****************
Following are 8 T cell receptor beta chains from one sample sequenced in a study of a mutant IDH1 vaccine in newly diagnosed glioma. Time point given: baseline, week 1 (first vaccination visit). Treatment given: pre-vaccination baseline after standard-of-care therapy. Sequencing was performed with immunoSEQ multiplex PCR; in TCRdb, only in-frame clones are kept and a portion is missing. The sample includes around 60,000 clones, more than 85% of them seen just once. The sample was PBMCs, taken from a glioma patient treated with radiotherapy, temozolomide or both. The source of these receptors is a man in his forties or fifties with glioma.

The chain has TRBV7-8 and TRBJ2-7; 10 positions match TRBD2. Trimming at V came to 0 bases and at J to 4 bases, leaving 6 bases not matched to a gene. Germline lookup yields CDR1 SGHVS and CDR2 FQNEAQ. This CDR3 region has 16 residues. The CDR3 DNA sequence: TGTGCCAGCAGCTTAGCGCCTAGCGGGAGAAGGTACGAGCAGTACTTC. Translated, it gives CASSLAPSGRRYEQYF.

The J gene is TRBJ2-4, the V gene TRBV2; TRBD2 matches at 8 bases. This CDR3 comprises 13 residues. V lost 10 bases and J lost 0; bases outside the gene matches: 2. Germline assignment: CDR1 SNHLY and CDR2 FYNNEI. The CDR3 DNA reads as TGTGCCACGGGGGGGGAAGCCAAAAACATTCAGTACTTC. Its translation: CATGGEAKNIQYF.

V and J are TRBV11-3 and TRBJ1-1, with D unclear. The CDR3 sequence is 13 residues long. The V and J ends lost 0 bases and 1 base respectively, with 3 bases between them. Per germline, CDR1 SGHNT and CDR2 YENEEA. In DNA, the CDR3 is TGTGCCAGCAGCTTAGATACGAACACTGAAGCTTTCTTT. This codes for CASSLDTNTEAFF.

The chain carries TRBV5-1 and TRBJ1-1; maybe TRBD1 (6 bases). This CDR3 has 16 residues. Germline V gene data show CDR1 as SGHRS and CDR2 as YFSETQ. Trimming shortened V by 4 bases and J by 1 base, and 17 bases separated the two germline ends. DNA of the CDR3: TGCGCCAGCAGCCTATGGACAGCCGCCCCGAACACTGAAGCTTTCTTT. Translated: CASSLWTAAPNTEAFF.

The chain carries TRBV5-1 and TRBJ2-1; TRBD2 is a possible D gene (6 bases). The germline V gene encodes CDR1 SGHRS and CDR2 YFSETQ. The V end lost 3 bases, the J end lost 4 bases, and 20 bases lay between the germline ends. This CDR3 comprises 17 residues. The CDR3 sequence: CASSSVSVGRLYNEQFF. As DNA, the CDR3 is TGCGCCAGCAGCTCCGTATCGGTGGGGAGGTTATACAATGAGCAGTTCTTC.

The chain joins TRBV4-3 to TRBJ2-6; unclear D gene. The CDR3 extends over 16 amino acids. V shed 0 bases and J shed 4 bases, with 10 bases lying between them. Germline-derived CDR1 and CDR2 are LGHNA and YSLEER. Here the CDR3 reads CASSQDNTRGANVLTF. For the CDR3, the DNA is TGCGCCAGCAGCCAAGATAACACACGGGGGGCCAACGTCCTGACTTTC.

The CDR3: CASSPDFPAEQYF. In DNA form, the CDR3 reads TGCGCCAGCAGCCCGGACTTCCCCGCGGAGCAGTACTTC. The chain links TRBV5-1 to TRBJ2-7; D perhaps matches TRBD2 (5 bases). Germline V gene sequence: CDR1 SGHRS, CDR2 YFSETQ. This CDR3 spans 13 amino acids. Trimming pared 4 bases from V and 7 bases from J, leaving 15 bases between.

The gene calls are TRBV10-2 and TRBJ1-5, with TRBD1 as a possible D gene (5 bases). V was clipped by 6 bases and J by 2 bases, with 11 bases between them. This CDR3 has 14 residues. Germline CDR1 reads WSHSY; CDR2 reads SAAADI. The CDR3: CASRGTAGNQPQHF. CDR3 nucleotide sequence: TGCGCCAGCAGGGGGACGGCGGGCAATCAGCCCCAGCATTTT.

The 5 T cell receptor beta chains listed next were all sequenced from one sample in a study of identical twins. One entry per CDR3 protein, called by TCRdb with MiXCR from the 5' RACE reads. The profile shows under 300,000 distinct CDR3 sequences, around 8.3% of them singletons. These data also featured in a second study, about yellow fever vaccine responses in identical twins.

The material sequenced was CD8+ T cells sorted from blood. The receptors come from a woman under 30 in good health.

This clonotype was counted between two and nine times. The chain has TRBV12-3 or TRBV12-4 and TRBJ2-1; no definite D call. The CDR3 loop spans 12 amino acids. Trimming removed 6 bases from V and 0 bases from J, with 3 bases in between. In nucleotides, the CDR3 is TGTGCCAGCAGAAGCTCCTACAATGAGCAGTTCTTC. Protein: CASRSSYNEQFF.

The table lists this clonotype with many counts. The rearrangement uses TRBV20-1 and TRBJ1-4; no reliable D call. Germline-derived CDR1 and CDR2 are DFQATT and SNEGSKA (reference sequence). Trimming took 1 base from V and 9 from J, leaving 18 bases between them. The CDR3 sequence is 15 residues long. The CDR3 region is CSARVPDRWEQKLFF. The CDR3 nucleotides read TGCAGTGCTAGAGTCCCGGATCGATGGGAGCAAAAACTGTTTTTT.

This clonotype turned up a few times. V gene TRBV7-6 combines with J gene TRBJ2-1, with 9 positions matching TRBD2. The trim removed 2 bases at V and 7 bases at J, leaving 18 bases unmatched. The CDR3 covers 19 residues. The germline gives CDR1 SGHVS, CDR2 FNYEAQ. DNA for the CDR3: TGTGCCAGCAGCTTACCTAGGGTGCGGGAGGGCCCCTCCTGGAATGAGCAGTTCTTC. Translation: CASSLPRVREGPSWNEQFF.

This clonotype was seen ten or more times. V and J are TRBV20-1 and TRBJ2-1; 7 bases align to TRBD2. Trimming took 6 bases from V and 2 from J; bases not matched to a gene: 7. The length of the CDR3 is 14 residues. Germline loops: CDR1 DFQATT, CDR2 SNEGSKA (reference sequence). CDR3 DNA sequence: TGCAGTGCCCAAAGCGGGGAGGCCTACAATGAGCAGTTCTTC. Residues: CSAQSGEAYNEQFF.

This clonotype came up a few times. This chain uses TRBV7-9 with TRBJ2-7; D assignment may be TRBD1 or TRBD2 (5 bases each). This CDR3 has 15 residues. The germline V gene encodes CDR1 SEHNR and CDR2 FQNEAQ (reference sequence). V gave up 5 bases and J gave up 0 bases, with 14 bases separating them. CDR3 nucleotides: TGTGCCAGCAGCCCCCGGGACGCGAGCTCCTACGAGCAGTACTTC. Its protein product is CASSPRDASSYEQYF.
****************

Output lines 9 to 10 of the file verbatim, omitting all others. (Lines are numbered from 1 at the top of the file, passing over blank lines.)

The gene calls are TRBV10-2 and TRBJ1-5, with TRBD1 as a possible D gene (5 bases). V was clipped by 6 bases and J by 2 bases, with 11 bases between them. This CDR3 has 14 residues. Germline CDR1 reads WSHSY; CDR2 reads SAAADI. The CDR3: CASRGTAGNQPQHF. CDR3 nucleotide sequence: TGCGCCAGCAGGGGGACGGCGGGCAATCAGCCCCAGCATTTT.

The 5 T cell receptor beta chains listed next were all sequenced from one sample in a study of identical twins. One entry per CDR3 protein, called by TCRdb with MiXCR from the 5' RACE reads. The profile shows under 300,000 distinct CDR3 sequences, around 8.3% of them singletons. These data also featured in a second study, about yellow fever vaccine responses in identical twins.